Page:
[TV review]I think I’ve seen the bottom of the barrel
Men do not have to panic and pack their belongings to avoid becoming a human lapdog. This is just the storyline of a reality show called “I Am Your Pet,” on Comedy TV. Airing on Sundays at 9:30 p.m. with weekday reruns, the show has become the talk of the town.
Airing with the subtitle “Raising a Pet Boy,” the reality show is obviously inspired by the Japanese TV drama, “You’re a Pet.” A must-see for Korean fans of Japanese TV dramas, “You’re a Pet,” based on a comic strip, is about Sumire, a successful, beautiful and talented bachelorette in her 30s who has difficulty revealing her true self to others. One rainy night, she goes to pick up a cardboard box and finds a pretty boy who is in distress.
After taking him for treatment, the boy asks if he can stay with her and she allows him to, on the understanding that he will be a pet, not a lover.
From then on, Sumire comes to find that she can be her true self and the two develop an unconventional relationship. Yes, it’s an insane concept, but the thought of having a pet waiting at the door after a long day, not caring about how you look in your thick horn-rimmed glasses, won favor with many TV viewers in Japan and Korea.
The reality show on Korean TV takes the element of “a single woman living with a pet boy” and uses it in a manner that can be best described as lurid. First, there are three pairs of single women who receive a delivery of a box with pretty boy figures who aren’t actually very pretty. The three women are Hee-joo, a 33-year-old who is currently doing nothing after studying abroad; Chung-me, a 32-year-old art director who wants to have a pet because she’s been alone for too long and Mock-ryun, a 28-year-old realtor who wants to have a pet boy so she can be at the forefront of a trend. Each has a self-proclaimed “toy-boy” who is in his early 20s and has decided to become a pet because they have quarreled with their mothers or brothers and have nowhere to go.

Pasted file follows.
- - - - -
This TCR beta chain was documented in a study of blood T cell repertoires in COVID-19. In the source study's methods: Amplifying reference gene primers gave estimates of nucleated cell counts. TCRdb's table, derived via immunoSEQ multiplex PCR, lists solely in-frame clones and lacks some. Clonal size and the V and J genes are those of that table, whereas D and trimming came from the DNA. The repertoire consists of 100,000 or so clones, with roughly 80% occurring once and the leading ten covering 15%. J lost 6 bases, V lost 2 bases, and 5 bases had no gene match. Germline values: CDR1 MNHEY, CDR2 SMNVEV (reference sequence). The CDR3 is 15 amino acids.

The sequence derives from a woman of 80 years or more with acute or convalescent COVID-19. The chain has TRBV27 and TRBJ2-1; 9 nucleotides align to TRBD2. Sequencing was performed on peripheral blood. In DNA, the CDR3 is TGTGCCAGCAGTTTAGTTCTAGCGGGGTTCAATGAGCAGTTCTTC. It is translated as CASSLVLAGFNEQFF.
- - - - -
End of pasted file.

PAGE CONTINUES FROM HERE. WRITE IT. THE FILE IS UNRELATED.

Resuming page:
The real problem starts with their lives together.
The most pathetic couple is Hee-joo, the unemployed 33-year-old, and Sung-min. The couple plays games that are on the verge of being sexually suggestive and are only possible because the show is on cable TV, which has rules that are less strict.
Hee-joo mostly gropes the boy, gets drunk on purpose so as to be carried around and shows off her semi-nude photographs. “I am not trying to eat you, come here you cutie you,” she said in a recent episode. Her pet boy, Sung-min, could not resist her but the slogan on his T-shirt seemed to represent his feelings. It read: “Our savage God.”
The producers may disagree with me, but that was just sheer sexual harassment, with the woman as the molester.
The other two couples are not so different, having suggestive scenes together in swimming pools and the like.
Growing repulsed by the idea of polluting the charm of the original TV drama, I visited the show’s Web site, where I was surprised by the postings from young boys that are pet boy wannabes.
“Take me as your pet,” wrote a 20-something. “I have no place to go and it sounds like fun being an older woman’s pet.”
I felt goosebumps so I silently closed the Web site and turned off the computer, realizing that some TV dramas can turn ugly unless they stay as fiction.
By Chun Su jin [firstname.lastname@example.org]